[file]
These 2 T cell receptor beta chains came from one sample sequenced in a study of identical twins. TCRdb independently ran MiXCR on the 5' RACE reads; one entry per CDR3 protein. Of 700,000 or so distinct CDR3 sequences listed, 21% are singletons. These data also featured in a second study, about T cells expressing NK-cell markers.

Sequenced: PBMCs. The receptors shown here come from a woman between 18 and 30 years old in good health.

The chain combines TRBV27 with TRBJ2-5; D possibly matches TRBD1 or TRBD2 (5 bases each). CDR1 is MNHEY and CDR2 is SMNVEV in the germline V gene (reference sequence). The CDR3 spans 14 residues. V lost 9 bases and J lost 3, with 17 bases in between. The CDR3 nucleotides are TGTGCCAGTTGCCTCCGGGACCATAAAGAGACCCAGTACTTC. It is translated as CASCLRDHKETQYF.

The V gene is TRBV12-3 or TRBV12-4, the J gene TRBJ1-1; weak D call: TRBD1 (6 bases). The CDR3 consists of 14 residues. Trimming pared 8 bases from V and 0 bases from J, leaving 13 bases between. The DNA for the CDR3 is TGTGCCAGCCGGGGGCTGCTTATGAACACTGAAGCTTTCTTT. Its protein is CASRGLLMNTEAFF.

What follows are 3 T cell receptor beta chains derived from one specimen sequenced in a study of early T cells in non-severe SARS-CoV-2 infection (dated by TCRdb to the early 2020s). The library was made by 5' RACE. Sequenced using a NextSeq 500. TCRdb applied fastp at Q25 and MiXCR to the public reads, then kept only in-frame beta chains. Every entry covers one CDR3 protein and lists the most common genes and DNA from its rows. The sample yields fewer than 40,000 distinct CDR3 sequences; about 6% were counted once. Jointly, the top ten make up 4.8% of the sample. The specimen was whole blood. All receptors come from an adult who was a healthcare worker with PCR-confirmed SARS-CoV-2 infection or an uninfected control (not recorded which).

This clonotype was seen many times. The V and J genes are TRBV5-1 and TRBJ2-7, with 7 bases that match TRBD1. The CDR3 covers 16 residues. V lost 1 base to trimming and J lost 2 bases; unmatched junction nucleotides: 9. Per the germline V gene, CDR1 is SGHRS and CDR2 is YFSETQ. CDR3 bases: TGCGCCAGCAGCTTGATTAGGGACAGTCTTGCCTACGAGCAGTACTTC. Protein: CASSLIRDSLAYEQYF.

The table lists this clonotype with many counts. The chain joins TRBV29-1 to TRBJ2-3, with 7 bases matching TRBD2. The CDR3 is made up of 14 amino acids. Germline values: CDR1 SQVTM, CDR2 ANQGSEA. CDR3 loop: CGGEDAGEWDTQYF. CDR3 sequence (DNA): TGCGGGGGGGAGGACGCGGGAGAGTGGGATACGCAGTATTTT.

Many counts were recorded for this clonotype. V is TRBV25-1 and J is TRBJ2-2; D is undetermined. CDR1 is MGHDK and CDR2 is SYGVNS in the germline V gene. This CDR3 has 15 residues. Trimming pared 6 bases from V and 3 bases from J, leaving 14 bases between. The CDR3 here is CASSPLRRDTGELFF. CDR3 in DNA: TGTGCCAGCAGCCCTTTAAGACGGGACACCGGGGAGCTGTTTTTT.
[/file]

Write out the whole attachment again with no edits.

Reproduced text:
These 2 T cell receptor beta chains came from one sample sequenced in a study of identical twins. TCRdb independently ran MiXCR on the 5' RACE reads; one entry per CDR3 protein. Of 700,000 or so distinct CDR3 sequences listed, 21% are singletons. These data also featured in a second study, about T cells expressing NK-cell markers.

Sequenced: PBMCs. The receptors shown here come from a woman between 18 and 30 years old in good health.

The chain combines TRBV27 with TRBJ2-5; D possibly matches TRBD1 or TRBD2 (5 bases each). CDR1 is MNHEY and CDR2 is SMNVEV in the germline V gene (reference sequence). The CDR3 spans 14 residues. V lost 9 bases and J lost 3, with 17 bases in between. The CDR3 nucleotides are TGTGCCAGTTGCCTCCGGGACCATAAAGAGACCCAGTACTTC. It is translated as CASCLRDHKETQYF.

The V gene is TRBV12-3 or TRBV12-4, the J gene TRBJ1-1; weak D call: TRBD1 (6 bases). The CDR3 consists of 14 residues. Trimming pared 8 bases from V and 0 bases from J, leaving 13 bases between. The DNA for the CDR3 is TGTGCCAGCCGGGGGCTGCTTATGAACACTGAAGCTTTCTTT. Its protein is CASRGLLMNTEAFF.

What follows are 3 T cell receptor beta chains derived from one specimen sequenced in a study of early T cells in non-severe SARS-CoV-2 infection (dated by TCRdb to the early 2020s). The library was made by 5' RACE. Sequenced using a NextSeq 500. TCRdb applied fastp at Q25 and MiXCR to the public reads, then kept only in-frame beta chains. Every entry covers one CDR3 protein and lists the most common genes and DNA from its rows. The sample yields fewer than 40,000 distinct CDR3 sequences; about 6% were counted once. Jointly, the top ten make up 4.8% of the sample. The specimen was whole blood. All receptors come from an adult who was a healthcare worker with PCR-confirmed SARS-CoV-2 infection or an uninfected control (not recorded which).

This clonotype was seen many times. The V and J genes are TRBV5-1 and TRBJ2-7, with 7 bases that match TRBD1. The CDR3 covers 16 residues. V lost 1 base to trimming and J lost 2 bases; unmatched junction nucleotides: 9. Per the germline V gene, CDR1 is SGHRS and CDR2 is YFSETQ. CDR3 bases: TGCGCCAGCAGCTTGATTAGGGACAGTCTTGCCTACGAGCAGTACTTC. Protein: CASSLIRDSLAYEQYF.

The table lists this clonotype with many counts. The chain joins TRBV29-1 to TRBJ2-3, with 7 bases matching TRBD2. The CDR3 is made up of 14 amino acids. Germline values: CDR1 SQVTM, CDR2 ANQGSEA. CDR3 loop: CGGEDAGEWDTQYF. CDR3 sequence (DNA): TGCGGGGGGGAGGACGCGGGAGAGTGGGATACGCAGTATTTT.

Many counts were recorded for this clonotype. V is TRBV25-1 and J is TRBJ2-2; D is undetermined. CDR1 is MGHDK and CDR2 is SYGVNS in the germline V gene. This CDR3 has 15 residues. Trimming pared 6 bases from V and 3 bases from J, leaving 14 bases between. The CDR3 here is CASSPLRRDTGELFF. CDR3 in DNA: TGTGCCAGCAGCCCTTTAAGACGGGACACCGGGGAGCTGTTTTTT.